Thursday, March 22, 2012
Explaining the recent spike in interest rates
There’s been a lot of chatter about the recent enormous “spike” in interest rates. I want to make some comments and observations.
First, this spike, while large in percentage terms over such a short period is really tiny in nominal terms. Take a look:
Once you have a little perspective the “enormous spike” becomes a joke.
Rates are anchored by Fed policy and that doesn’t just mean short term rates, it means rates all along the curve. Whatever the Fed funds rate is will be reflected further out. A 10-year yield is nothing more than a reflection of Fed policy over that term. And since the Fed has been very clear about its intention to keep rates low and maintain a “highly accommodative” policy stance out until 2014, there is not going to be some big move up in rates. We’ve probably already hit the upside ceiling for rates.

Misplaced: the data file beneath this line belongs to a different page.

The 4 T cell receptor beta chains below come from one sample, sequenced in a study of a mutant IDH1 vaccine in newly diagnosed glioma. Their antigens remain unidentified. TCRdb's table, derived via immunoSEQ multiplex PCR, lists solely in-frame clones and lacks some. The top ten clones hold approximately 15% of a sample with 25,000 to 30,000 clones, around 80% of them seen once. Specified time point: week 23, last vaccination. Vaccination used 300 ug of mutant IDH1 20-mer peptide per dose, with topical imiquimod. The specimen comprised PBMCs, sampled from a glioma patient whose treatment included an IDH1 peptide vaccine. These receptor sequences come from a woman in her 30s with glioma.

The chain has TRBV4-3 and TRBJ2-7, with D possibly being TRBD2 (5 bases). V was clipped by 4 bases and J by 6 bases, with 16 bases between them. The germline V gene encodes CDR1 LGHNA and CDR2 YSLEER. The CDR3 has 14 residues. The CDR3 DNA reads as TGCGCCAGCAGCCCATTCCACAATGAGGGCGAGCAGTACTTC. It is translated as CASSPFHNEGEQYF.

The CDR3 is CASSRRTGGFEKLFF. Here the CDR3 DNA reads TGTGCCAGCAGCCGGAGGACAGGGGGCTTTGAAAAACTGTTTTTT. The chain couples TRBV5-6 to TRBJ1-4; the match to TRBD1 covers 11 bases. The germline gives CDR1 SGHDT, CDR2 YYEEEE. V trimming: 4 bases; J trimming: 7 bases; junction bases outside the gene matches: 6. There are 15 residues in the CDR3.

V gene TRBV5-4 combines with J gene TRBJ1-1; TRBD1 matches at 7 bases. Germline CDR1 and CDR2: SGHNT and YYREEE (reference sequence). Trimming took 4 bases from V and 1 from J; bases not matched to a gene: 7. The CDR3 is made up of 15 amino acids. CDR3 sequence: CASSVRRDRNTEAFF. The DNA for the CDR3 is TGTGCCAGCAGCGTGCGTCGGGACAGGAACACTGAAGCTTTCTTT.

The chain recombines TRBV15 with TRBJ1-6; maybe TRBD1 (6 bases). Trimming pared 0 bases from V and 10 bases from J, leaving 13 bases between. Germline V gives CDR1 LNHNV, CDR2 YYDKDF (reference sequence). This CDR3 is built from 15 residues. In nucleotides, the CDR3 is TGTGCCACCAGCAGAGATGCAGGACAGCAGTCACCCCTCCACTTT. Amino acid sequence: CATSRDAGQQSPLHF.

The rise in rates over the past several weeks has been due to a number of things, one of them being an improving forecast for the U.S. economy AND a dissipation of fears of a European meltdown. (In my opinion, the jury is still out on both of these views.)
In addition there has also been a largely unnoticed, but fairly sharp decline, in reserve balances over the past few weeks. (See chart below.) This has been due to the Fed allowing existing positions on its balance sheet to “roll off” (i.e. proceeds from maturing securities are not reinvested) AND a large amount of bond issuance by the Federal Government this month to cover expenditures, which has not been offset yet by Fed monetary operations.
On that last point, notice the recent upturn in reserve balances on the chart below. The Fed is once again stepping in to add reserves. Bottom line, the bond selloff is probably over.